In my short speech at the cremation site, I pointed out that few years ago when Nepal was passing through a great historical turning point, the communist movement needed a theoretician who could integrate the universal truth of Marxism with the concrete conditions of Nepal; the democratic movement of Nepal demanded a leader who could fearlessly uphold the banner of consistent democracy; and the Nepalese nation wanted national figures who could boldly champion the national interests and aspirations of Nepal. In Comrade Madan Bhandari, all the three requirements found a unified answer and herein lay his unique contribution. I paid homage to the fallen comrades and expressed my heartfelt sympathies to their bereaved families on behalf of our Party.

Finally the pyre was lit and the flames started reducing the mortal remains of the two leaders to ashes, the ashes that were now to be distributed to different parts of Nepal. I stood then in silence, lost in my memories when someone reminded me "It's all over, comrade!" On our way back, the Filipino comrade told me about similar funeral processions he had watched back home -- the processions of Aquinas and one of their TU leaders. We discussed how Chris Hani and Madan Bhandari have proved in their death that communism remains the most popular ideology for the downtrodden people of the world.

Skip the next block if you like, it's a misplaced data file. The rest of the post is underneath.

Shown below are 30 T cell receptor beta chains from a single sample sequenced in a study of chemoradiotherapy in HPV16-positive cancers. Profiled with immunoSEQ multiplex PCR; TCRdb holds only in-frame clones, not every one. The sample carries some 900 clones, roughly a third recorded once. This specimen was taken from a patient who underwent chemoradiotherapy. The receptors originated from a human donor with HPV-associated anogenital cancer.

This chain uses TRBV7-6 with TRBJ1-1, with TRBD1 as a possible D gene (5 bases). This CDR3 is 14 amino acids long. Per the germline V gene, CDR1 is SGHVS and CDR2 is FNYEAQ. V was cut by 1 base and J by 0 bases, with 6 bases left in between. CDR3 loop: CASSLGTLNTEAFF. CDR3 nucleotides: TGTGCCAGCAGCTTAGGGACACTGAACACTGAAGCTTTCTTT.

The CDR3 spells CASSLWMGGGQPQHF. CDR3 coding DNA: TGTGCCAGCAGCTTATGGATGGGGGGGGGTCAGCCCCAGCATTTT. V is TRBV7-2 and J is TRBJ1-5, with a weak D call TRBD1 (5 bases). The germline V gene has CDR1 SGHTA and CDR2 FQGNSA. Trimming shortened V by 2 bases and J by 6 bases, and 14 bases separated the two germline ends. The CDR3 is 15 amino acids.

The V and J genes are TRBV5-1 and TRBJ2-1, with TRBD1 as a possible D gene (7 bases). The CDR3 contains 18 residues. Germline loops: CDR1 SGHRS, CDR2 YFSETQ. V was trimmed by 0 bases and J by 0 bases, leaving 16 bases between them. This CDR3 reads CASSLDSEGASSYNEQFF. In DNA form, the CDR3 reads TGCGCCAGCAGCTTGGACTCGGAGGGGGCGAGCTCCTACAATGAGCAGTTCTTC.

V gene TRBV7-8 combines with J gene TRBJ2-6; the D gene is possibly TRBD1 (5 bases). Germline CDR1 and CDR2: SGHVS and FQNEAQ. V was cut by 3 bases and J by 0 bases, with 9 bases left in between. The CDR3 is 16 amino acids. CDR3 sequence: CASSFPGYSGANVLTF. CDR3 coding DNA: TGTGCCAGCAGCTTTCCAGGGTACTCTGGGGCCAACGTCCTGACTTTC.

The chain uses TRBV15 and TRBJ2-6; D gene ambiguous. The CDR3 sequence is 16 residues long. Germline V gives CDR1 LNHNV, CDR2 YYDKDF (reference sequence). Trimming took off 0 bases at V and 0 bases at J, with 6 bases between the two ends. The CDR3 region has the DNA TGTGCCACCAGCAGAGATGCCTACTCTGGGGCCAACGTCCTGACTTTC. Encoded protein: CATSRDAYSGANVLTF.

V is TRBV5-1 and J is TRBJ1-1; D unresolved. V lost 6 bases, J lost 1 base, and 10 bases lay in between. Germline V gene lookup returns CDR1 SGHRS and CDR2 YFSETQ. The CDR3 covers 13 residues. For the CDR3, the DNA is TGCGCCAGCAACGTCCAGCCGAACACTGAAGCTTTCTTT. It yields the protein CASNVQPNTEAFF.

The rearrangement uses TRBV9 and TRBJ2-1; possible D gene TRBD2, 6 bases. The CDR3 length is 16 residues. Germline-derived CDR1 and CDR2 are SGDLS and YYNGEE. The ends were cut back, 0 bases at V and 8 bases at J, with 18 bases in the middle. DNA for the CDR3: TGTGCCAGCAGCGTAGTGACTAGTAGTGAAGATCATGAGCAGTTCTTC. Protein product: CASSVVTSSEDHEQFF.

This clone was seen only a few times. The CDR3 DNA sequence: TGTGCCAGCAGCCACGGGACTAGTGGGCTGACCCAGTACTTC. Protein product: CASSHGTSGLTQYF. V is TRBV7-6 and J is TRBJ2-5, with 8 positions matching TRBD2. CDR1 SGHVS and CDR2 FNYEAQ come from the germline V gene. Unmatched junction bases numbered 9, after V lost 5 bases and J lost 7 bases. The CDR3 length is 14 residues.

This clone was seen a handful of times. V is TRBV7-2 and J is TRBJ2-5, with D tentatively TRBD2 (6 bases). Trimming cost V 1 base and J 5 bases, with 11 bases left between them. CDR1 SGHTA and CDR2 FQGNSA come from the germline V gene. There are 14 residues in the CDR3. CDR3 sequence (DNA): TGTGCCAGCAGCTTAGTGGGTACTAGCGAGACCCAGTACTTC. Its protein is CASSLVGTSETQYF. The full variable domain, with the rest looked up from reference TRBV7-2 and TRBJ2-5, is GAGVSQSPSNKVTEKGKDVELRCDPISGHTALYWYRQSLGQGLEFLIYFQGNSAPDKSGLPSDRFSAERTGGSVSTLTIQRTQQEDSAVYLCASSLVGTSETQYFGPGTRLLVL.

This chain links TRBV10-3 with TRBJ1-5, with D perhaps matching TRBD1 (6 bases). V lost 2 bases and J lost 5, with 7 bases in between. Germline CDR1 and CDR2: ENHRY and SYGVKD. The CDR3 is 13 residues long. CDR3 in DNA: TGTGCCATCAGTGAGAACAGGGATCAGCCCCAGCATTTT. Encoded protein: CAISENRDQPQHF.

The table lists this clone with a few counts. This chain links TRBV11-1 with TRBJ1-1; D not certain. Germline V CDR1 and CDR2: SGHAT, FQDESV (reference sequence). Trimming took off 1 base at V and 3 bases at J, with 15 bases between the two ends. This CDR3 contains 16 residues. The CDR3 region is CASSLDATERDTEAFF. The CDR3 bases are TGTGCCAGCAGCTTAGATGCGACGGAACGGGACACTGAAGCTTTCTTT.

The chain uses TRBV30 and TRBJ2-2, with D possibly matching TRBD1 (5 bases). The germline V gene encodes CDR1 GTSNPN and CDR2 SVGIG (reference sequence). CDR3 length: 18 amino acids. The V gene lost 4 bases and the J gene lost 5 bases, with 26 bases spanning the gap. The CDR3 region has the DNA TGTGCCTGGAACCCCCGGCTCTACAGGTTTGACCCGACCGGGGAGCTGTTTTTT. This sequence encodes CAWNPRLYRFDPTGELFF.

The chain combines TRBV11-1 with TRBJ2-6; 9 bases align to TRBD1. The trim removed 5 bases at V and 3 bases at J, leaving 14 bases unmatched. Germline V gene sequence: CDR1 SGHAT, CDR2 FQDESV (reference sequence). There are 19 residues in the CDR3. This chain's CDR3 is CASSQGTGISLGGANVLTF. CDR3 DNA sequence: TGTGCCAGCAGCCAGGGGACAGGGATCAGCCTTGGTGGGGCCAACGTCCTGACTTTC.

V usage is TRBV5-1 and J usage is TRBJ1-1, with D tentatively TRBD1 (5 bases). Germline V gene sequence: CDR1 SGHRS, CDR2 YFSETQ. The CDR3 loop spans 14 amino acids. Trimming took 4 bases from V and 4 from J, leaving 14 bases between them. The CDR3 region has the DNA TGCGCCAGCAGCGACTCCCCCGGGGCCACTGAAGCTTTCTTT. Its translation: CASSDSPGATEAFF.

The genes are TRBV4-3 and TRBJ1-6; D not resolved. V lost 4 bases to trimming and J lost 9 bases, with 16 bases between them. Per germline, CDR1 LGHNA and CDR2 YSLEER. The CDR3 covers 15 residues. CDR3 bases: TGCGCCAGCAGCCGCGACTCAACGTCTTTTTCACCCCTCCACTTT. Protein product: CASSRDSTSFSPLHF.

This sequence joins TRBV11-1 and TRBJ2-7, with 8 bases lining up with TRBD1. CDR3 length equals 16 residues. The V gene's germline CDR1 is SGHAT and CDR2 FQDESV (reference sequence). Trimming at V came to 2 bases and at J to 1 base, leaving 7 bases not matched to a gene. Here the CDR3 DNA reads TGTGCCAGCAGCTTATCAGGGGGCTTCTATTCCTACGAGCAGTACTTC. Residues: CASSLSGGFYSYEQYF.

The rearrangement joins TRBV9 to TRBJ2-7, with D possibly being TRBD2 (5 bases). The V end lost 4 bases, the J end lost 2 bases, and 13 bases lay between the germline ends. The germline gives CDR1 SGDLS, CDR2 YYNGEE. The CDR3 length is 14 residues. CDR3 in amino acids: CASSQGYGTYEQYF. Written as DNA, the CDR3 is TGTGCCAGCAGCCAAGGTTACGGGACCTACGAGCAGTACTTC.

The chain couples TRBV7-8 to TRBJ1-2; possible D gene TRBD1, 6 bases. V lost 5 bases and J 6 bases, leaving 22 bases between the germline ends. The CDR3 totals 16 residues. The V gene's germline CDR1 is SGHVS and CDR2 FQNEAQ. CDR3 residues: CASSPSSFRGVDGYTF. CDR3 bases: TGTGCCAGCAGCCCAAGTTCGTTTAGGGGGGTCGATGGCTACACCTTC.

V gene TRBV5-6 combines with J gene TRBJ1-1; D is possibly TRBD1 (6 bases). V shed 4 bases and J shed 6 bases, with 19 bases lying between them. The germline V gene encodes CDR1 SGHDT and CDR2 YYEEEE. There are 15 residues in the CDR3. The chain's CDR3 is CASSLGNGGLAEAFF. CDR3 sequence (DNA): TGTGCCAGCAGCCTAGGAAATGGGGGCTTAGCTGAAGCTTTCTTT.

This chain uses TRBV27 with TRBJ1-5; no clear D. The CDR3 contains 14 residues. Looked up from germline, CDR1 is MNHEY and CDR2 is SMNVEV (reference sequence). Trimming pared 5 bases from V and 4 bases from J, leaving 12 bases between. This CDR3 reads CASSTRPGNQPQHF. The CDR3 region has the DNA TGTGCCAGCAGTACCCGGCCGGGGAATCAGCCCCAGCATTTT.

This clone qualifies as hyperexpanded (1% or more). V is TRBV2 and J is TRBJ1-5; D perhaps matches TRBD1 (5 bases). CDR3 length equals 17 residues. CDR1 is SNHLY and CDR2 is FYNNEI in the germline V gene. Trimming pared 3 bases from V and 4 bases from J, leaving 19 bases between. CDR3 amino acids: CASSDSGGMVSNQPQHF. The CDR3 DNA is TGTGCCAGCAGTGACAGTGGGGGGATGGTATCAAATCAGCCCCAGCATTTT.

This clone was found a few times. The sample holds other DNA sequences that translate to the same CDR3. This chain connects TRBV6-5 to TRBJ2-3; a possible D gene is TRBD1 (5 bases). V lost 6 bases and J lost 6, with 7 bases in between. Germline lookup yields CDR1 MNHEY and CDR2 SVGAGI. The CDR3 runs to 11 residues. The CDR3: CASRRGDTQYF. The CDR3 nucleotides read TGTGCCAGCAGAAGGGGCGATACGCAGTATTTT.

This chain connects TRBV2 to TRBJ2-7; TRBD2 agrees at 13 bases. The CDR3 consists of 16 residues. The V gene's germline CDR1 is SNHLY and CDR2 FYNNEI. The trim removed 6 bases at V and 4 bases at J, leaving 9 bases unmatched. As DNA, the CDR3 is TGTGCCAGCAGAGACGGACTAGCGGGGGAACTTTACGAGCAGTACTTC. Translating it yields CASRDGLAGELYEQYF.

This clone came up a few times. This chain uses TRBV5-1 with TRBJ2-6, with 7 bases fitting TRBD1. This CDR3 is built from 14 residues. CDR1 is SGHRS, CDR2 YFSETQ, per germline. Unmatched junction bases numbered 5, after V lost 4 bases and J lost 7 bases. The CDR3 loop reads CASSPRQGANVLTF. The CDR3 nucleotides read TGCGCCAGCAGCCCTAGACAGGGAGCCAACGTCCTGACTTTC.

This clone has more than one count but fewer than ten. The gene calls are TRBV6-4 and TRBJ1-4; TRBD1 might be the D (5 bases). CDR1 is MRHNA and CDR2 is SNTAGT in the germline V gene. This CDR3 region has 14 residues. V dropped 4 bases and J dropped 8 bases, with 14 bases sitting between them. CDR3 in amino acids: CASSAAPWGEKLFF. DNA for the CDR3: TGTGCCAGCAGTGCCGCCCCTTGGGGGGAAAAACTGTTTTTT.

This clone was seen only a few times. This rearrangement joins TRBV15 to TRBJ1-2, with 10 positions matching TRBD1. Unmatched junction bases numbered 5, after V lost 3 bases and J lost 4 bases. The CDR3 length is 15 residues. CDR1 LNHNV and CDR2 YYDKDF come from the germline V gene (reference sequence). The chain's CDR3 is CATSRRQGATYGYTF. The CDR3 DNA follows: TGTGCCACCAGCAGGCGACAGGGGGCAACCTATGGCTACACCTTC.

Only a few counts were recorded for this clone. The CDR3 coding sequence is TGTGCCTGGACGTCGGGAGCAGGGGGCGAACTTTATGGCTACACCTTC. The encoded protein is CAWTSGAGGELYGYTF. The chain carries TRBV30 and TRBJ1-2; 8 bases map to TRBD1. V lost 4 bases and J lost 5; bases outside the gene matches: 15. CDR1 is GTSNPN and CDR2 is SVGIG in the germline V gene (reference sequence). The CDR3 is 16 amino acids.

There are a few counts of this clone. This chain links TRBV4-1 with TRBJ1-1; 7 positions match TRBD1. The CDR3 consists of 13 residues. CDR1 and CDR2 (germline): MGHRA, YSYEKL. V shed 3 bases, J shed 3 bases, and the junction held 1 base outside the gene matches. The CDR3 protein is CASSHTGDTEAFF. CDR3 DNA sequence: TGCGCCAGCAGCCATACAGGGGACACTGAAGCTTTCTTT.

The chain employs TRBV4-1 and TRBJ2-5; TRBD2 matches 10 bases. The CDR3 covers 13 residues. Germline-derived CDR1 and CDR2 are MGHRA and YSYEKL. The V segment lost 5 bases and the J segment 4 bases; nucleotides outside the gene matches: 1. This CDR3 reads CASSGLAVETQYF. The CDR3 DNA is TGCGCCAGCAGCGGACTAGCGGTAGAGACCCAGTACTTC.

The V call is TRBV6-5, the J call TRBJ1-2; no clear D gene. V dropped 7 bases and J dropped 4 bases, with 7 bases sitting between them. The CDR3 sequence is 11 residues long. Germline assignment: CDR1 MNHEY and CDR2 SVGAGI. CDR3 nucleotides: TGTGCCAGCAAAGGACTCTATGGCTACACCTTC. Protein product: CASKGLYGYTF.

When in his speech at our Calcutta rally, Comrade Bhandari had accused the Indian press of blacking out and distorting their news, many of our Comrades felt that he should have, preferably, refrained from criticising the press. Soon I was astonished to see the Indian press just ignore the historic party congress of CPN(UML). And now we have seen the height of self-censorship when the Indian press chose to maintain a total silence on the biggest ever funeral-procession in Nepal. I don't know whether the Indian press is prompted by anti-communist prejudices or by hatred for a man who stood for his country's interests against Indian ambitions, but l can now appreciate Bhandari's outburst against the Indian press.

The journey of Comrade Bhandari has come to an end. But it symbolises the beginning of a new journey for his Party, the CPN(UML) and I am confident that the Party will overcome the shock and turn it into strength in the coming days, dashing the fond hopes of its detractors. The unanimous election of the new General Secretary, Comrade Madhav Nepal, is a pointer to that.